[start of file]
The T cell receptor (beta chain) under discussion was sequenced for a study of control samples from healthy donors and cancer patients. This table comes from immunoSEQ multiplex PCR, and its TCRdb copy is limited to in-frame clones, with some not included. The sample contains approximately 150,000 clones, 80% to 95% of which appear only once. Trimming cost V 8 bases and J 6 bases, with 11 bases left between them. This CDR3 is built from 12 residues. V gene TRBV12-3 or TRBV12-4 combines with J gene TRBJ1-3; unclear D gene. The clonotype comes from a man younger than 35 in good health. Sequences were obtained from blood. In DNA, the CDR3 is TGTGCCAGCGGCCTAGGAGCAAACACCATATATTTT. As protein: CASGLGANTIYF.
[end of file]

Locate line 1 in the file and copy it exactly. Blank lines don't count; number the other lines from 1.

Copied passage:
The T cell receptor (beta chain) under discussion was sequenced for a study of control samples from healthy donors and cancer patients. This table comes from immunoSEQ multiplex PCR, and its TCRdb copy is limited to in-frame clones, with some not included. The sample contains approximately 150,000 clones, 80% to 95% of which appear only once. Trimming cost V 8 bases and J 6 bases, with 11 bases left between them. This CDR3 is built from 12 residues. V gene TRBV12-3 or TRBV12-4 combines with J gene TRBJ1-3; unclear D gene. The clonotype comes from a man younger than 35 in good health. Sequences were obtained from blood. In DNA, the CDR3 is TGTGCCAGCGGCCTAGGAGCAAACACCATATATTTT. As protein: CASGLGANTIYF.